U.S. warplanes hit the ISIS stronghold of Sirte in Libya in support of the Tripoli government’s efforts to retake the port city, the Pentagon said Monday.

The airstrikes were authorized by President Barack Obama on the recommendation of Defense Secretary Ashton Carter and Joint Chiefs Chairman Marine Gen. Joseph Dunford, Pentagon Press Secretary Peter Cook said in a statement.

The release didn’t describe the duration of the strikes, the type of aircraft used or whether they were land- or carrier-based.

The airstrikes were requested by the Libyan Government of National Accord, which is based in Tripoli and is supported by the United Nations, according to the statement. The strikes were aimed at defeating ISIS “in its primary stronghold in Libya,” it said.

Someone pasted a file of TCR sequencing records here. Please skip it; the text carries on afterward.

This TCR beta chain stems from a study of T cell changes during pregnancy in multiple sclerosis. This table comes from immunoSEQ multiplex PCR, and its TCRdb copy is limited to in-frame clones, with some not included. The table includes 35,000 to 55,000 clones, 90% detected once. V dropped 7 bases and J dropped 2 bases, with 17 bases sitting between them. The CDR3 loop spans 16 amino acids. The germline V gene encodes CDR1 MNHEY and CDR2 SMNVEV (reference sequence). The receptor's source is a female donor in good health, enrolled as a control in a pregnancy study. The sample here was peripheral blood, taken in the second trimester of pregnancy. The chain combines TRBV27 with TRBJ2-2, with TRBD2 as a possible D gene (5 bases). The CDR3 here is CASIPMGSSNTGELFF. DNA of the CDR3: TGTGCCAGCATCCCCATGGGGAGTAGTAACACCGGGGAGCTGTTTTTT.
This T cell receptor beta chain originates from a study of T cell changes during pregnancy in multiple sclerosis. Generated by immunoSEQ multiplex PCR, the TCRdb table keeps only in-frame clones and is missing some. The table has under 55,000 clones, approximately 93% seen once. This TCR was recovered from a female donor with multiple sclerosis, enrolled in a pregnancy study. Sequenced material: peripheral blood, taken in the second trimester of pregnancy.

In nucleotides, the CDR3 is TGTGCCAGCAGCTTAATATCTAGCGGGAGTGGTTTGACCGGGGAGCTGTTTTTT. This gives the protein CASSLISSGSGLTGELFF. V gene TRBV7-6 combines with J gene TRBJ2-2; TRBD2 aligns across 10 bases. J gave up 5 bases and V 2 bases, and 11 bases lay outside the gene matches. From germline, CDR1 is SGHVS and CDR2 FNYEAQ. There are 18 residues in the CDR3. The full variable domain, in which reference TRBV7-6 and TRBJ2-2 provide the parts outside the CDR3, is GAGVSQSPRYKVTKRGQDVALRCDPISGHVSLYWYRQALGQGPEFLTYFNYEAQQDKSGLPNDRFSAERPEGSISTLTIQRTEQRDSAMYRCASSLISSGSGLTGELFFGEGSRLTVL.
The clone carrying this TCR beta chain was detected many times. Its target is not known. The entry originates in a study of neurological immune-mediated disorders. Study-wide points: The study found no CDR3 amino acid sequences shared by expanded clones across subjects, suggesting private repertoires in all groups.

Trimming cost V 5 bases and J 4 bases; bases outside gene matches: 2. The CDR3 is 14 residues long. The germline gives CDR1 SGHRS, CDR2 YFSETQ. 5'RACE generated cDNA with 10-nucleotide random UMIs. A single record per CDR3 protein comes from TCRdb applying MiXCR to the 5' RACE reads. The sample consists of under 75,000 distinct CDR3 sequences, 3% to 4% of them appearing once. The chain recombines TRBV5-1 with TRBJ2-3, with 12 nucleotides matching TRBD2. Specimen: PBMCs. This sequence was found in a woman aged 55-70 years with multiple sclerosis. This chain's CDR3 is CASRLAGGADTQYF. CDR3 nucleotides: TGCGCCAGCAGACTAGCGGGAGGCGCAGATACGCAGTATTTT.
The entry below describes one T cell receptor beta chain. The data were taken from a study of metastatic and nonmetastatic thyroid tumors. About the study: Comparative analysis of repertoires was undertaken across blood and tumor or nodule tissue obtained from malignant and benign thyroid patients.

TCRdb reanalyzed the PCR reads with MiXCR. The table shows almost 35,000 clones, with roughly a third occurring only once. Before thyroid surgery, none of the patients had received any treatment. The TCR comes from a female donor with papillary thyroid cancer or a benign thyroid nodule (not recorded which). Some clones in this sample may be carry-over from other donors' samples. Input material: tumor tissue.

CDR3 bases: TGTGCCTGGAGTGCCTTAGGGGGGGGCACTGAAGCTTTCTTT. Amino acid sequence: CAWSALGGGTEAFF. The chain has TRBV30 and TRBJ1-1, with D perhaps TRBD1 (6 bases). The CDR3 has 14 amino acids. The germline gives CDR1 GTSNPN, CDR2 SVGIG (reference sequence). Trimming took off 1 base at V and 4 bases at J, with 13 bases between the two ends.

Efforts to retake Sirte have bogged down in recent weeks, and the U.S. will provide additional airstrikes to oust ISIS from the city, the statement said.

“GNA-aligned forces have had success in recapturing territory from ISIL thus far around Sirte, and additional U.S. strikes will continue to target ISIL in Sirte in order to enable the GNA to make a decisive, strategic advance,” the statement said, using another acronym for the Islamic State of Iraq and Syria.

“These actions and those we have taken previously will help deny ISIL a safe haven in Libya from which it could attack the United States and our allies,” it added.

ISIS established its primary north African base in Sirte last year, taking advantage of political upheaval in Libya following the ousting of ruler Moammar Gadhafi.